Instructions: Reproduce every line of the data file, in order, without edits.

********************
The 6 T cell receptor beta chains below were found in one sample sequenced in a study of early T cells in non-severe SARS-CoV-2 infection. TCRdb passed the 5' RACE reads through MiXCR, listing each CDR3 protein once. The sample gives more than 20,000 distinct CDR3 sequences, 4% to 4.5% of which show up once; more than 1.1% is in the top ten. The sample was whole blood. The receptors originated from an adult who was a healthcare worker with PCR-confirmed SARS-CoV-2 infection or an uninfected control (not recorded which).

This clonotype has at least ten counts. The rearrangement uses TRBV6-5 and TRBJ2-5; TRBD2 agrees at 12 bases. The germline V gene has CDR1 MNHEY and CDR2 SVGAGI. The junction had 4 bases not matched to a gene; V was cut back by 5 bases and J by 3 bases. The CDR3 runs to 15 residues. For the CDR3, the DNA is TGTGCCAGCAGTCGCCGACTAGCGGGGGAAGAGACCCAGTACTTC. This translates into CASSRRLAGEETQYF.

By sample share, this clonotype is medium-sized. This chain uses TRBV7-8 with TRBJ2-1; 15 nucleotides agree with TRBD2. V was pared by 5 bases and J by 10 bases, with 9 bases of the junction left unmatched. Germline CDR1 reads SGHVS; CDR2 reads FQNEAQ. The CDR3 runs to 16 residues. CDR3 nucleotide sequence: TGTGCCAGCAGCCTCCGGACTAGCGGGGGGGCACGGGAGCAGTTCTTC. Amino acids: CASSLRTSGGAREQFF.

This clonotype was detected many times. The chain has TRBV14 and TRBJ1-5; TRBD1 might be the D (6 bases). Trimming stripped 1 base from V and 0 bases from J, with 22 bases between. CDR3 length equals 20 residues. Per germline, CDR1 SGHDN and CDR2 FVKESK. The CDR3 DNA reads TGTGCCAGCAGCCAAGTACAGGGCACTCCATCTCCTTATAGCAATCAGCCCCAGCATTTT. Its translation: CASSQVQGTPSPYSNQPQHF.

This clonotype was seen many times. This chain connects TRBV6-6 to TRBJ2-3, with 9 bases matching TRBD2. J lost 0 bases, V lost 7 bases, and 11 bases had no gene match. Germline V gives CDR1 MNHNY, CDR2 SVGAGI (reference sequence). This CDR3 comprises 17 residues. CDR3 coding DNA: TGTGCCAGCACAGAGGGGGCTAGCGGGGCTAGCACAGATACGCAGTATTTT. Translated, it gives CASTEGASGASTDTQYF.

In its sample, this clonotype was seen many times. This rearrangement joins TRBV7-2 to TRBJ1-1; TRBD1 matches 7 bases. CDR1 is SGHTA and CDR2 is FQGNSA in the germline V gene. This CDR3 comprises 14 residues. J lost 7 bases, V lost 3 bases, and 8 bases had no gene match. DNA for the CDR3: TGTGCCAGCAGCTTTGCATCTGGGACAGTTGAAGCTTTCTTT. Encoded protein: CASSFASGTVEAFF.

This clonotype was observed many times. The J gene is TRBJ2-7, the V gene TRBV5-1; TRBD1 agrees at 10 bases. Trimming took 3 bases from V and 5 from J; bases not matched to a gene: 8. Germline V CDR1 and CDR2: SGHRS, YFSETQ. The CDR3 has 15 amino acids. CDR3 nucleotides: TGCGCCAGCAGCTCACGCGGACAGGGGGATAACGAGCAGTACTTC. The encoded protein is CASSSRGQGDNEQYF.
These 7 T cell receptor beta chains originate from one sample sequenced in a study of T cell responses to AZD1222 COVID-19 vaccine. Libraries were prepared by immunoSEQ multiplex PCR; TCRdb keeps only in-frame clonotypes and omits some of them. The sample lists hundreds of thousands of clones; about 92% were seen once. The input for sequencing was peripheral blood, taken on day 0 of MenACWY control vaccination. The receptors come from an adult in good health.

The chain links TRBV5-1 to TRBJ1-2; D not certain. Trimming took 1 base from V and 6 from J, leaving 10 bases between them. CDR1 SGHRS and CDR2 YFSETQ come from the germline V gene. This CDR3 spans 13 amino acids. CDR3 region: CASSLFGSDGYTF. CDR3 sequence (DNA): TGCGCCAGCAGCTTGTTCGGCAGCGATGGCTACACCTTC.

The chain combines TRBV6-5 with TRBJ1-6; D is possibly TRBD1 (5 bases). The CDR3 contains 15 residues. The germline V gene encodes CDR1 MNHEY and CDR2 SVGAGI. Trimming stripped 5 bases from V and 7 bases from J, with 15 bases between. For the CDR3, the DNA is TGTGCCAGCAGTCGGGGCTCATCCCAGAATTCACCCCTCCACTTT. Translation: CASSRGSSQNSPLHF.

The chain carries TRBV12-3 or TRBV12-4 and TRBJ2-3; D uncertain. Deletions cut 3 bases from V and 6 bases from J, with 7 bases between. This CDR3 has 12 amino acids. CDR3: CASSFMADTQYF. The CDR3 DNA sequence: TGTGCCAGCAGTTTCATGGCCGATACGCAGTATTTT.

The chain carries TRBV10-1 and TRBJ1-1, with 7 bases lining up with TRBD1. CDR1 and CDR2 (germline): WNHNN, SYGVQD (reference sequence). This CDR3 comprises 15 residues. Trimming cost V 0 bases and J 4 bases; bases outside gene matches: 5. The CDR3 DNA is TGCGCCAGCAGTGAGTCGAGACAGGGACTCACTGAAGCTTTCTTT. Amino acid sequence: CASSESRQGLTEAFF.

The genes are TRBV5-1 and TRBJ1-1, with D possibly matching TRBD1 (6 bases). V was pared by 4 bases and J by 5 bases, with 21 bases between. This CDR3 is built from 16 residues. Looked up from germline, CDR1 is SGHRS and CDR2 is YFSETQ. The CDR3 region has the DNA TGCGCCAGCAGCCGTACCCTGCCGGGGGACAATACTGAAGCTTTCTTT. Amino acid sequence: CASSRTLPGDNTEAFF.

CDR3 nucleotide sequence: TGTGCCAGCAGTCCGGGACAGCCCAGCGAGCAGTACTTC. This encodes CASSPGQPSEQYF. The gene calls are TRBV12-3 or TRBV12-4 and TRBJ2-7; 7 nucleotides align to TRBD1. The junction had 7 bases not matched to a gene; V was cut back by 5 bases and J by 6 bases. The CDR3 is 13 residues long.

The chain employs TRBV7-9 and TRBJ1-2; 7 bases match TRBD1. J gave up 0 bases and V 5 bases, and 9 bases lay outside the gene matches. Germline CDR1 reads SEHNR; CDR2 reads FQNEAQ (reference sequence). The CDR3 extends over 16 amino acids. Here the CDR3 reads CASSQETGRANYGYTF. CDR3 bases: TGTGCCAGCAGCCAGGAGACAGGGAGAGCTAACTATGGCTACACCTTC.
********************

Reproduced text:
The 6 T cell receptor beta chains below were found in one sample sequenced in a study of early T cells in non-severe SARS-CoV-2 infection. TCRdb passed the 5' RACE reads through MiXCR, listing each CDR3 protein once. The sample gives more than 20,000 distinct CDR3 sequences, 4% to 4.5% of which show up once; more than 1.1% is in the top ten. The sample was whole blood. The receptors originated from an adult who was a healthcare worker with PCR-confirmed SARS-CoV-2 infection or an uninfected control (not recorded which).

This clonotype has at least ten counts. The rearrangement uses TRBV6-5 and TRBJ2-5; TRBD2 agrees at 12 bases. The germline V gene has CDR1 MNHEY and CDR2 SVGAGI. The junction had 4 bases not matched to a gene; V was cut back by 5 bases and J by 3 bases. The CDR3 runs to 15 residues. For the CDR3, the DNA is TGTGCCAGCAGTCGCCGACTAGCGGGGGAAGAGACCCAGTACTTC. This translates into CASSRRLAGEETQYF.

By sample share, this clonotype is medium-sized. This chain uses TRBV7-8 with TRBJ2-1; 15 nucleotides agree with TRBD2. V was pared by 5 bases and J by 10 bases, with 9 bases of the junction left unmatched. Germline CDR1 reads SGHVS; CDR2 reads FQNEAQ. The CDR3 runs to 16 residues. CDR3 nucleotide sequence: TGTGCCAGCAGCCTCCGGACTAGCGGGGGGGCACGGGAGCAGTTCTTC. Amino acids: CASSLRTSGGAREQFF.

This clonotype was detected many times. The chain has TRBV14 and TRBJ1-5; TRBD1 might be the D (6 bases). Trimming stripped 1 base from V and 0 bases from J, with 22 bases between. CDR3 length equals 20 residues. Per germline, CDR1 SGHDN and CDR2 FVKESK. The CDR3 DNA reads TGTGCCAGCAGCCAAGTACAGGGCACTCCATCTCCTTATAGCAATCAGCCCCAGCATTTT. Its translation: CASSQVQGTPSPYSNQPQHF.

This clonotype was seen many times. This chain connects TRBV6-6 to TRBJ2-3, with 9 bases matching TRBD2. J lost 0 bases, V lost 7 bases, and 11 bases had no gene match. Germline V gives CDR1 MNHNY, CDR2 SVGAGI (reference sequence). This CDR3 comprises 17 residues. CDR3 coding DNA: TGTGCCAGCACAGAGGGGGCTAGCGGGGCTAGCACAGATACGCAGTATTTT. Translated, it gives CASTEGASGASTDTQYF.

In its sample, this clonotype was seen many times. This rearrangement joins TRBV7-2 to TRBJ1-1; TRBD1 matches 7 bases. CDR1 is SGHTA and CDR2 is FQGNSA in the germline V gene. This CDR3 comprises 14 residues. J lost 7 bases, V lost 3 bases, and 8 bases had no gene match. DNA for the CDR3: TGTGCCAGCAGCTTTGCATCTGGGACAGTTGAAGCTTTCTTT. Encoded protein: CASSFASGTVEAFF.

This clonotype was observed many times. The J gene is TRBJ2-7, the V gene TRBV5-1; TRBD1 agrees at 10 bases. Trimming took 3 bases from V and 5 from J; bases not matched to a gene: 8. Germline V CDR1 and CDR2: SGHRS, YFSETQ. The CDR3 has 15 amino acids. CDR3 nucleotides: TGCGCCAGCAGCTCACGCGGACAGGGGGATAACGAGCAGTACTTC. The encoded protein is CASSSRGQGDNEQYF.
These 7 T cell receptor beta chains originate from one sample sequenced in a study of T cell responses to AZD1222 COVID-19 vaccine. Libraries were prepared by immunoSEQ multiplex PCR; TCRdb keeps only in-frame clonotypes and omits some of them. The sample lists hundreds of thousands of clones; about 92% were seen once. The input for sequencing was peripheral blood, taken on day 0 of MenACWY control vaccination. The receptors come from an adult in good health.

The chain links TRBV5-1 to TRBJ1-2; D not certain. Trimming took 1 base from V and 6 from J, leaving 10 bases between them. CDR1 SGHRS and CDR2 YFSETQ come from the germline V gene. This CDR3 spans 13 amino acids. CDR3 region: CASSLFGSDGYTF. CDR3 sequence (DNA): TGCGCCAGCAGCTTGTTCGGCAGCGATGGCTACACCTTC.

The chain combines TRBV6-5 with TRBJ1-6; D is possibly TRBD1 (5 bases). The CDR3 contains 15 residues. The germline V gene encodes CDR1 MNHEY and CDR2 SVGAGI. Trimming stripped 5 bases from V and 7 bases from J, with 15 bases between. For the CDR3, the DNA is TGTGCCAGCAGTCGGGGCTCATCCCAGAATTCACCCCTCCACTTT. Translation: CASSRGSSQNSPLHF.

The chain carries TRBV12-3 or TRBV12-4 and TRBJ2-3; D uncertain. Deletions cut 3 bases from V and 6 bases from J, with 7 bases between. This CDR3 has 12 amino acids. CDR3: CASSFMADTQYF. The CDR3 DNA sequence: TGTGCCAGCAGTTTCATGGCCGATACGCAGTATTTT.

The chain carries TRBV10-1 and TRBJ1-1, with 7 bases lining up with TRBD1. CDR1 and CDR2 (germline): WNHNN, SYGVQD (reference sequence). This CDR3 comprises 15 residues. Trimming cost V 0 bases and J 4 bases; bases outside gene matches: 5. The CDR3 DNA is TGCGCCAGCAGTGAGTCGAGACAGGGACTCACTGAAGCTTTCTTT. Amino acid sequence: CASSESRQGLTEAFF.

The genes are TRBV5-1 and TRBJ1-1, with D possibly matching TRBD1 (6 bases). V was pared by 4 bases and J by 5 bases, with 21 bases between. This CDR3 is built from 16 residues. Looked up from germline, CDR1 is SGHRS and CDR2 is YFSETQ. The CDR3 region has the DNA TGCGCCAGCAGCCGTACCCTGCCGGGGGACAATACTGAAGCTTTCTTT. Amino acid sequence: CASSRTLPGDNTEAFF.

CDR3 nucleotide sequence: TGTGCCAGCAGTCCGGGACAGCCCAGCGAGCAGTACTTC. This encodes CASSPGQPSEQYF. The gene calls are TRBV12-3 or TRBV12-4 and TRBJ2-7; 7 nucleotides align to TRBD1. The junction had 7 bases not matched to a gene; V was cut back by 5 bases and J by 6 bases. The CDR3 is 13 residues long.

The chain employs TRBV7-9 and TRBJ1-2; 7 bases match TRBD1. J gave up 0 bases and V 5 bases, and 9 bases lay outside the gene matches. Germline CDR1 reads SEHNR; CDR2 reads FQNEAQ (reference sequence). The CDR3 extends over 16 amino acids. Here the CDR3 reads CASSQETGRANYGYTF. CDR3 bases: TGTGCCAGCAGCCAGGAGACAGGGAGAGCTAACTATGGCTACACCTTC.